The Begijnhof (Beguine Court) is an enclosed courtyard in Amsterdam dating from the early 14th century. It includes several interesting religious buildings and provides an serene oasis just a block from the bustling Spui square.
The Begijnhof was built in the 14th century as a residence for the Begijntes (Beguines), a Catholic order of unmarried or widowed women who wished to live a pious life of service without becoming nuns. The Beguines received free lodging in return for caring for the sick and the educating the poor of Amsterdam.
One resident, Cornelia Arens, so loved the Begijnhof that she humbly asked to be buried in the gutter in 1654. She lies under the slab of red granite on the walkway on the left side of De Engelse Kerk. The last Beguine here died in the 1970s.
As part of the "Alteration" of 1578, the main church in the courtyard was confiscated from the Catholic Begijns for Protestant use. It was given to the Pilgrim Fathers during their brief stay in Amsterdam in 1607.
The Beguines went without a church for a century, but in 1671 began construction on their own Catholic chapel in the Begijnhof. The "secret" chapel was actually authorized by the Protestant authorities, but its exterior had to be hidden from public view.
What to See
The Begijnhof consists of tiny houses grouped around a well-kept courtyard. No. 34 is the oldest house in Amsterdam, dating from 1465, and one of only two remaining wooden houses in the city center. The rest were destroyed by a series of fires, which led to the passing of a law against all-timber buildings.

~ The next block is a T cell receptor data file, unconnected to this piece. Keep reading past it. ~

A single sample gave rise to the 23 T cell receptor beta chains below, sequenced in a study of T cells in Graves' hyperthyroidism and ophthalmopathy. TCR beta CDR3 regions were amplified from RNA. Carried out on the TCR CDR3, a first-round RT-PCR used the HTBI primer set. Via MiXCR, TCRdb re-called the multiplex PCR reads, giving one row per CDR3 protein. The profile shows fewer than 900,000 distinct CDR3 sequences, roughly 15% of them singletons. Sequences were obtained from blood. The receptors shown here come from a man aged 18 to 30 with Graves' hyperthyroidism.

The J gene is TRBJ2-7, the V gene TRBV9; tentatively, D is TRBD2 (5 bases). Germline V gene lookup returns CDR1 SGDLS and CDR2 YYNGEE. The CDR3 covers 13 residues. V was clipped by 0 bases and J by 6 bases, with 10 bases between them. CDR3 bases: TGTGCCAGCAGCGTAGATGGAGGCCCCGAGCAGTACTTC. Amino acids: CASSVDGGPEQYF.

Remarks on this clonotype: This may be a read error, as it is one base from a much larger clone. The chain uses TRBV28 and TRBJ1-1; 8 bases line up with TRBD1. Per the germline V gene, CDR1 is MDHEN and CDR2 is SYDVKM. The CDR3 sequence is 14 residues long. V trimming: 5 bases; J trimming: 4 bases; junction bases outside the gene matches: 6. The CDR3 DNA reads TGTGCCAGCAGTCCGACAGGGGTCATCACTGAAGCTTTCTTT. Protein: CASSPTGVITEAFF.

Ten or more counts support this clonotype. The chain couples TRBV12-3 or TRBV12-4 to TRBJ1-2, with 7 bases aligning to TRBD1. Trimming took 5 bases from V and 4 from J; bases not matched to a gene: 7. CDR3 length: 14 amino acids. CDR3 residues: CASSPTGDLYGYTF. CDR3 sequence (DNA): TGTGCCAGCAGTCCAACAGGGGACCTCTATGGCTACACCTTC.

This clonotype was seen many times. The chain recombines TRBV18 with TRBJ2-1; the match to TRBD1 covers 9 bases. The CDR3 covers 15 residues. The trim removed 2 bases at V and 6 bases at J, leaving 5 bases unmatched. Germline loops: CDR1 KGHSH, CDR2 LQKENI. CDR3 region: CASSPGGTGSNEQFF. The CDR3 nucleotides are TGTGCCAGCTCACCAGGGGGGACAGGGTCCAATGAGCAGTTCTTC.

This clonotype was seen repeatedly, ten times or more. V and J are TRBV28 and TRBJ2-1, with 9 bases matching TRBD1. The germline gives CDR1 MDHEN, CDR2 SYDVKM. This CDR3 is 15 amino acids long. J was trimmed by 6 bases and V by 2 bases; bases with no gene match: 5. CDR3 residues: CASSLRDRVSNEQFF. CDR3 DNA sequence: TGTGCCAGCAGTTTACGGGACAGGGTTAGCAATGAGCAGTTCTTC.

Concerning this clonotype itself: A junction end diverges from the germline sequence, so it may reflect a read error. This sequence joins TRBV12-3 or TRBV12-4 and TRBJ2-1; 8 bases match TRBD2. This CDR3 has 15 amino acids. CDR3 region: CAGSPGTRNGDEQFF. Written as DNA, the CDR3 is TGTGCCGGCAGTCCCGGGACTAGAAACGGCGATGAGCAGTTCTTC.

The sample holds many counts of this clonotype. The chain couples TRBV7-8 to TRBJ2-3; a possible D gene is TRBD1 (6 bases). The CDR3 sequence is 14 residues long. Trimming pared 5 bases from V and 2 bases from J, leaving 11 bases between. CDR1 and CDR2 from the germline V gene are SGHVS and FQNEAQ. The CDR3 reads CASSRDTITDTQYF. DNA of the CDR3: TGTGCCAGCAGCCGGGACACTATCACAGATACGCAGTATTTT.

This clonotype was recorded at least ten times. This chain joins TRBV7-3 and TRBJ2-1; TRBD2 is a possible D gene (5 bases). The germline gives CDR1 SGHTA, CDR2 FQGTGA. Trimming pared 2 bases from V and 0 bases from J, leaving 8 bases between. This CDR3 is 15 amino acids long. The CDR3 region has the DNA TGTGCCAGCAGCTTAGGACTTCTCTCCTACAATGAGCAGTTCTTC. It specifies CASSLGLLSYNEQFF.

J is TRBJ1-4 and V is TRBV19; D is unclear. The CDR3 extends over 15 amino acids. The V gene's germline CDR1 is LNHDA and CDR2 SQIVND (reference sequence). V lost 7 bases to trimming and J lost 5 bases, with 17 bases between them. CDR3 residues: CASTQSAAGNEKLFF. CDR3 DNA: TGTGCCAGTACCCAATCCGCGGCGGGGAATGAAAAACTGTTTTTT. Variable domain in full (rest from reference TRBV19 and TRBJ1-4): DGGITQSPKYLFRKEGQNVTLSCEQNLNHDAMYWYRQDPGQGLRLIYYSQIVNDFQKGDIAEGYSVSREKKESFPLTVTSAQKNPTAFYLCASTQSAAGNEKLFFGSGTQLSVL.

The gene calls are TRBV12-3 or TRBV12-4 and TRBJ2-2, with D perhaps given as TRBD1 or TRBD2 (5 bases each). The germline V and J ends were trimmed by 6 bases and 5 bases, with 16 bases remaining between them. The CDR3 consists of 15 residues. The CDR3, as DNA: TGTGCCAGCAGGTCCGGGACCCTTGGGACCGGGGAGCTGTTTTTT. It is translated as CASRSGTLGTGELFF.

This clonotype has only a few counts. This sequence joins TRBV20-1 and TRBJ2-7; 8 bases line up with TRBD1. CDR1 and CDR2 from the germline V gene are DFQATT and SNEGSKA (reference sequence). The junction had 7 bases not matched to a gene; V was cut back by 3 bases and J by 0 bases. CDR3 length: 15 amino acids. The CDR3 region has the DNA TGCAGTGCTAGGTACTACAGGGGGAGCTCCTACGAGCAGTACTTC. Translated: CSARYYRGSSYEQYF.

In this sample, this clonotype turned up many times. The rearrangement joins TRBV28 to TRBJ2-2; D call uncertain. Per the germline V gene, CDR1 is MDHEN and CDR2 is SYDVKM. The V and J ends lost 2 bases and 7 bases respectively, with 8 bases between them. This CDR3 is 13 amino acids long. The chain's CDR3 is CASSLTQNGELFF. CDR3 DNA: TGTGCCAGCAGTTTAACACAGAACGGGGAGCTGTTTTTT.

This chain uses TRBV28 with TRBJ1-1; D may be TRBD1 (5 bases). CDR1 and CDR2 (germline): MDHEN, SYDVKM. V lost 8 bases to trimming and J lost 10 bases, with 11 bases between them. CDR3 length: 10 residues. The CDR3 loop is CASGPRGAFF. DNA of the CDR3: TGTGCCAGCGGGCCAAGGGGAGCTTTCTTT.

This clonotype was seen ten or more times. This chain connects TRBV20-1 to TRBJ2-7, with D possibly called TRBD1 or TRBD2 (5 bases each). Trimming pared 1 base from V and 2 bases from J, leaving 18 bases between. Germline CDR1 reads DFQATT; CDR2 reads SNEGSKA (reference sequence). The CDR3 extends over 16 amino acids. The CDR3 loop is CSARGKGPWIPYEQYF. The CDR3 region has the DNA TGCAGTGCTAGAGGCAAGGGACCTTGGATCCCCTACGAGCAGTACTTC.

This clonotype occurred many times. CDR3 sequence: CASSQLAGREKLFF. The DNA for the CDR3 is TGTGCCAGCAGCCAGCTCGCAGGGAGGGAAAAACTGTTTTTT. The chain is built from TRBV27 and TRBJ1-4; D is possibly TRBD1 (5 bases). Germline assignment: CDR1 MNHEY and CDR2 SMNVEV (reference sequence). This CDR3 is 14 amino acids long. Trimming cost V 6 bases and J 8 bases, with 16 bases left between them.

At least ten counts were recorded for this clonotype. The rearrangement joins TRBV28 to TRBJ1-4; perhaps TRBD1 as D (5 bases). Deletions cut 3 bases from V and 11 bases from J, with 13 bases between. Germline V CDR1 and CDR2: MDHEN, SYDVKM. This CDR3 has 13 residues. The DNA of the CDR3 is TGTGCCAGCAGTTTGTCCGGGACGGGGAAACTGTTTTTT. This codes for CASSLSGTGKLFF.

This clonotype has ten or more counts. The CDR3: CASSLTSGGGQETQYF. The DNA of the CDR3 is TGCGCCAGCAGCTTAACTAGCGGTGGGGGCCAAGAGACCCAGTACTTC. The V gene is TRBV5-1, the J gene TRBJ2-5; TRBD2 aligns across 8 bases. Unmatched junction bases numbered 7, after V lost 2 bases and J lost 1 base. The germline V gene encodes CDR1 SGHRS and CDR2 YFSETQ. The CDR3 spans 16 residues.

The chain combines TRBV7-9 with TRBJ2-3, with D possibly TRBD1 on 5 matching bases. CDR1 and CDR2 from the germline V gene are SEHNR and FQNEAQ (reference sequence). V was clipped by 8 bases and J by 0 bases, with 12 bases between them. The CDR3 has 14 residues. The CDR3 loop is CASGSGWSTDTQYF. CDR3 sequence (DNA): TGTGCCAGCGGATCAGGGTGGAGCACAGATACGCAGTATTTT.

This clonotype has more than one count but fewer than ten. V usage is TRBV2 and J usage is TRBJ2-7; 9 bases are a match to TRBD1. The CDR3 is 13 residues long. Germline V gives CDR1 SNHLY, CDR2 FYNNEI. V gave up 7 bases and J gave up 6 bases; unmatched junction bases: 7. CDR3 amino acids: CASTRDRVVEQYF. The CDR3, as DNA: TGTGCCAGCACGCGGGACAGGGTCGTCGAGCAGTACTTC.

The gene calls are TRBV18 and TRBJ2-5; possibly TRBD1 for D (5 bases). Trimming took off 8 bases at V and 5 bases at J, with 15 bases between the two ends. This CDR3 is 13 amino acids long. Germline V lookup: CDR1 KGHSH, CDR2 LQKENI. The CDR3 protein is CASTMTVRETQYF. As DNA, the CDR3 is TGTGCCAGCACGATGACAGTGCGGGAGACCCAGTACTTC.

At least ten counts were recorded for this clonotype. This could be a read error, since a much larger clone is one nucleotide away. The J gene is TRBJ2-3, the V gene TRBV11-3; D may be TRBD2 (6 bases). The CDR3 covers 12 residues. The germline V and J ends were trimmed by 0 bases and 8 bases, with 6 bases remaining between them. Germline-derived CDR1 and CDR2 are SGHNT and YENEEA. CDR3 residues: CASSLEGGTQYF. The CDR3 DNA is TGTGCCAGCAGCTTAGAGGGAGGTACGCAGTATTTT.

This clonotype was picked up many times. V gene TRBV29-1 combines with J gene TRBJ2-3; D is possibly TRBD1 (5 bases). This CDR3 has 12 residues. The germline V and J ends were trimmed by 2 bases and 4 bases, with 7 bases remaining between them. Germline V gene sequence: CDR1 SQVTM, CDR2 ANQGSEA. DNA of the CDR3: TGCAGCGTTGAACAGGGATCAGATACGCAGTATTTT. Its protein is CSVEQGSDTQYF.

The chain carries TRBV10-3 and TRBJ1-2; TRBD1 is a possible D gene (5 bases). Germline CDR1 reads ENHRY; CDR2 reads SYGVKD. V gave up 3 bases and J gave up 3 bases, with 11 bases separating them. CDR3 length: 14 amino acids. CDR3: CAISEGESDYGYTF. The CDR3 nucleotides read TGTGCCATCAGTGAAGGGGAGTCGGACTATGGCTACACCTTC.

On the building's left side are biblical plaques, with scripture quotes and illustrations. Furniture from the Begijnhof can be seen in house No. 38.
The small Engelse Kerk (English Church), across the courtyard at No. 48, dates from 1400 and belonged to the Beguines until it was confiscated in 1578. Despite its name (which may simply refer to the language spoken there), it is a Scottish Presbyterian church.
The Mirakel-Kapel or Begijnhof-Kapel, close to the English Church at No. 29, was built by Catholic architect Philips Vingboons in 1671. It once contained the communion wafer from the Miracle of Amsterdam (1345), whose story is told in the stained-glass windows.
Quick Facts on Begijnhof
|Names:||Begijnhof; Begijnhof, Amsterdam; Beguine Court|
|faith:||Christianity; Catholic; Presbyterian; Beguine; Church of Scotland|
|Visitor and Contact Information|
|Address:||Begijnhof 30, Amsterdam, Netherlands|
|Coordinates:||52.369449° N, 4.890118° E (view on Google Maps)|
|Opening Hours:||Begijnhof: daily 9am-5pm Begijnhof-Kapel: Mon 1-6:30pm, Tue-Fri 9-6:30, Sat-Sun 9-6|
|Transport:||Tram: 1, 2, or 5|
|Lodging:||View hotels near this location|
Map of Begijnhof
Below is a location map and aerial view of Begijnhof. Using the buttons on the left (or the wheel on your mouse), you can zoom in for a closer look, or zoom out to get your bearings. To move around, click and drag the map with your mouse.
- Personal visit (November 2006).
- Begijnhof - Lonely Planet
- Begijnhof - Fodors.com
- Historic Buildings and Monuments in Amsterdam - Frommers.com
|Link code:||<a href="http://www.sacred-destinations.com/netherlands/amsterdam-begijnhof">Begijnhof, Amsterdam</a>|